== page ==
By Sarah Laing, The Globe and Mail
Eyra Abraham felt the call to entrepreneurship like an alarm ringing in the middle of the night. More specifically, one that she couldn’t hear – with potentially life-threatening consequences.
“I slept through a fire drill in this condo that I had purchased in Nova Scotia,” says Ms. Abraham, who is hard of hearing and wasn’t able to hear the alarm out in the building’s hallway. “I only found out that I missed it when the property manager [mentioned it].”
When she investigated ways to make sure that didn’t happen again, Ms. Abraham’s only options were rewiring her entire apartment (which would be expensive and inconvenient) or purchasing a device from the U.S. to amplify the sound from the hallway (one that didn’t even work because fire alarm tones are different in Canada). Knowing she was moving soon, Ms. Abraham just left things as they were.
Fast forward to her next apartment, this time in Toronto: one night Ms. Abraham woke up to the smell of smoke. She checked her phone, looking to see if the building had texted her an alert to evacuate, which is how they were supposed to accommodate people with hearing loss for emergency alerts. Nothing.
“I called the front desk and nobody was answering,” recalls Ms. Abraham of her panic as she wondered if she was the last person left in the building. “I finally Googled and found that it was a fire a couple blocks away and the smoke was just going through the building.”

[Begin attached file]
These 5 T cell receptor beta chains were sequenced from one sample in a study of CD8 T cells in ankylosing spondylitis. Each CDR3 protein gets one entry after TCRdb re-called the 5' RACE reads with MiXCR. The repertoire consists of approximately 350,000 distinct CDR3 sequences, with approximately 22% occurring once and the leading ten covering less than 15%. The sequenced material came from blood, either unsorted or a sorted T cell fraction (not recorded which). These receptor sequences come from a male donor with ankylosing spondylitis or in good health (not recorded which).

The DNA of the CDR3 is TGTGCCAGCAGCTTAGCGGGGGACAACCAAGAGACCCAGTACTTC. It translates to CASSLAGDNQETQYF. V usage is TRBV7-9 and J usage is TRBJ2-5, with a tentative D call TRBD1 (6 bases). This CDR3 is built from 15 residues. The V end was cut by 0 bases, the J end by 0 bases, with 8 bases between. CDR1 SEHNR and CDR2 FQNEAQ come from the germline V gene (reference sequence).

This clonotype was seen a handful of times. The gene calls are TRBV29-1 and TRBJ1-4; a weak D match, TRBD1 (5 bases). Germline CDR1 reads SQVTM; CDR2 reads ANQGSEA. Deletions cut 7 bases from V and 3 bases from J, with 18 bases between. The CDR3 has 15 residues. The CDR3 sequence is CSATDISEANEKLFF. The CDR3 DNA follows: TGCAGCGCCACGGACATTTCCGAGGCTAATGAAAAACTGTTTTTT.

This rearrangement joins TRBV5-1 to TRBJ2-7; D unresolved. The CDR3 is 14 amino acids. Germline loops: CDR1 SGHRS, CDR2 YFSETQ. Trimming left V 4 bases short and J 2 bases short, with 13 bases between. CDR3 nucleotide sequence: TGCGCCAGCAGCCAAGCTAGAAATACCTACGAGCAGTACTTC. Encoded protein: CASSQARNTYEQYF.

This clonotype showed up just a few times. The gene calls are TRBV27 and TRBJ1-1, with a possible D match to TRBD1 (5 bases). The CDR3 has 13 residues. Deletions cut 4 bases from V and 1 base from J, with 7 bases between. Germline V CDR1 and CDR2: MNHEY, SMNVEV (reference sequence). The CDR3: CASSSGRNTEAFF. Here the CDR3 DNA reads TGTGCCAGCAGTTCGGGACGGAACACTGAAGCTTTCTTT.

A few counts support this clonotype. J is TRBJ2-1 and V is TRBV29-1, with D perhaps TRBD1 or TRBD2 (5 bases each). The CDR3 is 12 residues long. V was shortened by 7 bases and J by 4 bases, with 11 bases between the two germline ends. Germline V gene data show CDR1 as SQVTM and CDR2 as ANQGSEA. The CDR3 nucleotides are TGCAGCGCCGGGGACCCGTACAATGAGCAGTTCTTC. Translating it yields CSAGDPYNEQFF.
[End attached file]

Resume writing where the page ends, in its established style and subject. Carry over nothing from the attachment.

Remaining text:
It was a crystallizing moment for Ms. Abraham. She realized that what she wanted was a solution with sound recognition that worked with her own smart device, “so wherever I go I can get notifications, and I don’t need to go through the whole procedure to get assistive care or a device installed or any of that.”
Not long after, in 2017, Ms. Abraham founded Lisnen, a mobile app that uses artificial intelligence to identify sounds like fire alarms or sirens and turn those into notifications that deaf or hard of hearing people can use to be aware of everything that’s going on around them.
“I got frustrated waiting for someone else to make it,” says Ms. Abraham, who was working in communications at the time but had studied computer science at university. “I decided to take it on myself.”
That motivation – seeing a need that no one else is addressing and going for it – is a common thread in many entrepreneurial origin stories. For founders of intersecting marginalized identities, including those with a disability like Ms. Abraham, innovation often comes from living in a world built for a very narrow window of human experience, where founders can see space for new ideas because they have an outsider’s perspective.
People with disabilities are vastly under-represented in entrepreneurship – a 2021 BDO study showed that just 0.5 per cent of small or medium-sized businesses in Canada are owned by a person with a disability, despite the fact that an estimated 22 per cent of Canadians live with one or more disability. While the range of businesses helmed by people with disabilities is varied, these business owners often face common barriers.
Ms. Abraham says there is often a “silent awkwardness” when she first walks into a room with potential investors.
“The reality is, there are not a lot of people like myself coming into these meetings and having these conversations with stakeholders or partners,” Ms. Abraham says. “There’s a lot of relationship-building and trust that takes time, so I have to quickly identify commonalities with that person so they realize that I’m not different [from them].”
Ms. Abraham points out that while some might see a product like Lisnen as being solely for people with disabilities, the pioneering work of entrepreneurs with disabilities has often benefitted the masses.